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Changing the VA

The opinions expressed by columnists are their own and do not necessarily represent the views of

With new leadership in Washington, the Department of Veterans Affairs should be making the necessary changes to give our veterans the quality care they deserve, but there is one big problem with making those changes, or at least the ones that really matter.


President-elect Donald Trump recently tapped David Shulkin, a physician who is currently serving in the Obama administration as VA under secretary, to serve as the Secretary of Veterans Affairs. And Shulkin may struggle with the fix that is truly needed.

This isn’t because of the lack of public outcry, or a lack of desire to change the pathetic state of the VA hospital system. However, no one has yet talked about what needs to be done to make the kind of changes that will fix this system. And that won’t happen until those responsible for the problems are fired immediately. Is Shulkin a bureaucrat, or will he be up to the task?

Repairing the Bureaucracy

Hundreds of people responsible for the poor treatment of patients are still working at the VA, including incompetent management. That is the real scandal. Not until members of senior management are fired and senior middle management have the authority to fire others, will this system be repaired. Shulkin will need to fight Congress for that authority, and the question is, will he do what it takes to solve these immense problems? No other starting point will effect real changes.


The only possible way to build a strong veterans hospital system is accountability. And the only accountability that anyone will understand is that if they don’t do the job they were hired to do—with efficiency and at the highest standards possible—they will soon lose that job.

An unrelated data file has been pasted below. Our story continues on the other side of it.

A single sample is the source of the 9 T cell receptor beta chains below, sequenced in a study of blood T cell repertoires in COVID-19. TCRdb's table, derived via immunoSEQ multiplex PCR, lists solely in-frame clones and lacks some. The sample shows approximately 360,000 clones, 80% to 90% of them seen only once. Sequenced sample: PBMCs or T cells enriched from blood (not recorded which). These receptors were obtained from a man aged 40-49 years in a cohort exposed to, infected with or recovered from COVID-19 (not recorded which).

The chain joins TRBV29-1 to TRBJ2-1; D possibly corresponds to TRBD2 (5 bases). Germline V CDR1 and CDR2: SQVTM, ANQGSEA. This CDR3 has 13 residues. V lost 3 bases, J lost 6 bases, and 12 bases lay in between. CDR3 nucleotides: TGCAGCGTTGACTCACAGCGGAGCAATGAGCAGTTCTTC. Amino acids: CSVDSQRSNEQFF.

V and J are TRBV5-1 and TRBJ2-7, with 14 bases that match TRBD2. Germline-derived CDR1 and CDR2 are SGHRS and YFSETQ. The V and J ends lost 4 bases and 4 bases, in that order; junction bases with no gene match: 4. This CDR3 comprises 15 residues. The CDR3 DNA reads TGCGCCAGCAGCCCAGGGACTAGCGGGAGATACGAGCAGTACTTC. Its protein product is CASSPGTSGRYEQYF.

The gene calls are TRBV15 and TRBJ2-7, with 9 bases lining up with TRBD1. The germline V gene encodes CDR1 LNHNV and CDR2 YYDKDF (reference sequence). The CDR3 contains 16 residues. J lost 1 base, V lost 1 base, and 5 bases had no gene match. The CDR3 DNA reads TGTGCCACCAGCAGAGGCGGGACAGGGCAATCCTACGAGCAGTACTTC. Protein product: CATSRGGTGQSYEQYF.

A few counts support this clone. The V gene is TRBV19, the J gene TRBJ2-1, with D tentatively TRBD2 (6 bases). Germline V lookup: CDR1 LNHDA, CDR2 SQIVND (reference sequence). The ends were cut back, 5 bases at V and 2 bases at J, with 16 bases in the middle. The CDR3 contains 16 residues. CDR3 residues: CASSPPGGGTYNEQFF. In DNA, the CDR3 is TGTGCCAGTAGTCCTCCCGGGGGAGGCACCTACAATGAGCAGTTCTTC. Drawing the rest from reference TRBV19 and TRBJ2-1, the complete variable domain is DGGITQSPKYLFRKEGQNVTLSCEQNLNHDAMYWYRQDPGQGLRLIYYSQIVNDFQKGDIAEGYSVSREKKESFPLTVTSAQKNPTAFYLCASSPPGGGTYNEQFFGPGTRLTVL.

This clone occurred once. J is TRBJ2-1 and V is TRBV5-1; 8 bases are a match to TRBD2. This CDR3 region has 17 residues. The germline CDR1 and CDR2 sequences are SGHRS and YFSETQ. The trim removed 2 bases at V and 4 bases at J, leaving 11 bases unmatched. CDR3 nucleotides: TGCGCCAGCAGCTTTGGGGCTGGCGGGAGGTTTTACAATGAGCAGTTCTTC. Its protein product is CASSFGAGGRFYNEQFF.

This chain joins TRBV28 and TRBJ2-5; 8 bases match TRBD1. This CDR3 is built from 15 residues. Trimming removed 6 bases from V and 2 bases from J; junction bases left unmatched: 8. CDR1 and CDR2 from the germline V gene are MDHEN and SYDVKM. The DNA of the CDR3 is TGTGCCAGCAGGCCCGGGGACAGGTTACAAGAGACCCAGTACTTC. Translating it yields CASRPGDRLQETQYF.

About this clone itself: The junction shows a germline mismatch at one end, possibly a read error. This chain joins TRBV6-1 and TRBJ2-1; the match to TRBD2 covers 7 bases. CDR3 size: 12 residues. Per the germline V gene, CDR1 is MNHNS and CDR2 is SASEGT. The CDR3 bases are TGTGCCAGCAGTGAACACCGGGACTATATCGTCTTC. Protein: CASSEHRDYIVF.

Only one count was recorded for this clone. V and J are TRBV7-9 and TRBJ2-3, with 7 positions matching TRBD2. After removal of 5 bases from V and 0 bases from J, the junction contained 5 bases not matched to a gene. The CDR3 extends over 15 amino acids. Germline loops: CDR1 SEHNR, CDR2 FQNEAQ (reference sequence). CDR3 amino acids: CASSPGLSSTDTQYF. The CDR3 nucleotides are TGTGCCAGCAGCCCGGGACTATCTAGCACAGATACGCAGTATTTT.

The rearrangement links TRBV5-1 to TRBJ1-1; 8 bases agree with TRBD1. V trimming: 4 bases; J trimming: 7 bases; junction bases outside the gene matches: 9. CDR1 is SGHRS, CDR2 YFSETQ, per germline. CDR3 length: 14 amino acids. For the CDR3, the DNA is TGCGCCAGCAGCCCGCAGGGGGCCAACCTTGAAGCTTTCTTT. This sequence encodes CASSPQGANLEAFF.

The idea that it takes an act of Congress to fire anyone, or that the federal government can reform itself, is as ridiculous as anyone believing this broken system can be fixed without changing the people responsible for creating the mess.

This is not a problem that has been created only by incompetent people. It has been created by an incompetent management system that the government has imposed on those in charge. If the people in charge of the system are not capable of making the proper changes, then they should be the first to go. My concern is that a leader who was already embroiled in that very flawed system will continue to lead in this next administration.

Skilled Executive Needed

The VA system needs a competent business executive who understands what it takes to turn around the system—the kind of leader who understands that its people are its greatest asset and the people working in the system are the ones who ultimately will be responsible for the success in caring for our veterans.


We also need someone who understands that when the system and those in charge of it are failing veterans, then the system must be changed. And our next president must understand that fact and make it possible for that kind of change to happen quickly.

Excellent care will only come with competency, conscientiousness and compassion, which will only occur with common-sense change that is free of politics. Unfortunately, such qualities are not standard government operating procedure.

So far, I have not questioned the judgment of President-elect Trump on any of his picks.

As a veteran, I pray I am wrong about this one.

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